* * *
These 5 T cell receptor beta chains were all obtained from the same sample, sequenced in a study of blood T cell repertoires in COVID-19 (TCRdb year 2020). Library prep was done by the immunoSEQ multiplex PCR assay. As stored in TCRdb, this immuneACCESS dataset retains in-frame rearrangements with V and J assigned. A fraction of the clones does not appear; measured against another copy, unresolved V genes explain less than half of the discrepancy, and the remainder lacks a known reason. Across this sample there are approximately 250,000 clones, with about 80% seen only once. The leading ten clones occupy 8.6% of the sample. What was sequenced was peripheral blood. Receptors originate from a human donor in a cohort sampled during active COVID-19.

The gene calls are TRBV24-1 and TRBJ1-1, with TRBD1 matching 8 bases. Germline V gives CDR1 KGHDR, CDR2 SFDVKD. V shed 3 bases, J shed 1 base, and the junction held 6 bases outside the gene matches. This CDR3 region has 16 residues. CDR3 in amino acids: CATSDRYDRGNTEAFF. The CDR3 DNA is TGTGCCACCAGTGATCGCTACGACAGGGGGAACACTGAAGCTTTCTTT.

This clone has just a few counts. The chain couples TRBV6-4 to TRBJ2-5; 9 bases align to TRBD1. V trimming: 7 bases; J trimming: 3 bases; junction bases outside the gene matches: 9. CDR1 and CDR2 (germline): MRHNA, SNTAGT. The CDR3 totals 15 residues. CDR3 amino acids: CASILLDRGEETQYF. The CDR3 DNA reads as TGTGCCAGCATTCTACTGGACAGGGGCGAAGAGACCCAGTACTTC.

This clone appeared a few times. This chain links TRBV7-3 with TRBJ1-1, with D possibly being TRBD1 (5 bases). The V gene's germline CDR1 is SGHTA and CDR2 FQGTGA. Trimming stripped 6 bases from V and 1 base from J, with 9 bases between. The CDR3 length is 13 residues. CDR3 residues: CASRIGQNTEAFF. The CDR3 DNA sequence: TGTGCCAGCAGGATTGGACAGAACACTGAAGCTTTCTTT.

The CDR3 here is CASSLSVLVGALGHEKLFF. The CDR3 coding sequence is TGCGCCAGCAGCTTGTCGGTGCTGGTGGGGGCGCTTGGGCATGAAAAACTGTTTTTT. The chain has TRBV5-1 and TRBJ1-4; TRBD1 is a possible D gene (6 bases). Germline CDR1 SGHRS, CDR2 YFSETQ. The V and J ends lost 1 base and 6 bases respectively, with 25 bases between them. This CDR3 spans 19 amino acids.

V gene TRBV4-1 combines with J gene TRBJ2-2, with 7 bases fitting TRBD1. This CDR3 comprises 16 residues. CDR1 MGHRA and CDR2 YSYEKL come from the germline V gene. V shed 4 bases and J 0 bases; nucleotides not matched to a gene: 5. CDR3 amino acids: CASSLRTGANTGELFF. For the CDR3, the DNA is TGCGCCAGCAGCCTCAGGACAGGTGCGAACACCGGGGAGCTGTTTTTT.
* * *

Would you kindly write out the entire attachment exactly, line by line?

These 5 T cell receptor beta chains were all obtained from the same sample, sequenced in a study of blood T cell repertoires in COVID-19 (TCRdb year 2020). Library prep was done by the immunoSEQ multiplex PCR assay. As stored in TCRdb, this immuneACCESS dataset retains in-frame rearrangements with V and J assigned. A fraction of the clones does not appear; measured against another copy, unresolved V genes explain less than half of the discrepancy, and the remainder lacks a known reason. Across this sample there are approximately 250,000 clones, with about 80% seen only once. The leading ten clones occupy 8.6% of the sample. What was sequenced was peripheral blood. Receptors originate from a human donor in a cohort sampled during active COVID-19.

The gene calls are TRBV24-1 and TRBJ1-1, with TRBD1 matching 8 bases. Germline V gives CDR1 KGHDR, CDR2 SFDVKD. V shed 3 bases, J shed 1 base, and the junction held 6 bases outside the gene matches. This CDR3 region has 16 residues. CDR3 in amino acids: CATSDRYDRGNTEAFF. The CDR3 DNA is TGTGCCACCAGTGATCGCTACGACAGGGGGAACACTGAAGCTTTCTTT.

This clone has just a few counts. The chain couples TRBV6-4 to TRBJ2-5; 9 bases align to TRBD1. V trimming: 7 bases; J trimming: 3 bases; junction bases outside the gene matches: 9. CDR1 and CDR2 (germline): MRHNA, SNTAGT. The CDR3 totals 15 residues. CDR3 amino acids: CASILLDRGEETQYF. The CDR3 DNA reads as TGTGCCAGCATTCTACTGGACAGGGGCGAAGAGACCCAGTACTTC.

This clone appeared a few times. This chain links TRBV7-3 with TRBJ1-1, with D possibly being TRBD1 (5 bases). The V gene's germline CDR1 is SGHTA and CDR2 FQGTGA. Trimming stripped 6 bases from V and 1 base from J, with 9 bases between. The CDR3 length is 13 residues. CDR3 residues: CASRIGQNTEAFF. The CDR3 DNA sequence: TGTGCCAGCAGGATTGGACAGAACACTGAAGCTTTCTTT.

The CDR3 here is CASSLSVLVGALGHEKLFF. The CDR3 coding sequence is TGCGCCAGCAGCTTGTCGGTGCTGGTGGGGGCGCTTGGGCATGAAAAACTGTTTTTT. The chain has TRBV5-1 and TRBJ1-4; TRBD1 is a possible D gene (6 bases). Germline CDR1 SGHRS, CDR2 YFSETQ. The V and J ends lost 1 base and 6 bases respectively, with 25 bases between them. This CDR3 spans 19 amino acids.

V gene TRBV4-1 combines with J gene TRBJ2-2, with 7 bases fitting TRBD1. This CDR3 comprises 16 residues. CDR1 MGHRA and CDR2 YSYEKL come from the germline V gene. V shed 4 bases and J 0 bases; nucleotides not matched to a gene: 5. CDR3 amino acids: CASSLRTGANTGELFF. For the CDR3, the DNA is TGCGCCAGCAGCCTCAGGACAGGTGCGAACACCGGGGAGCTGTTTTTT.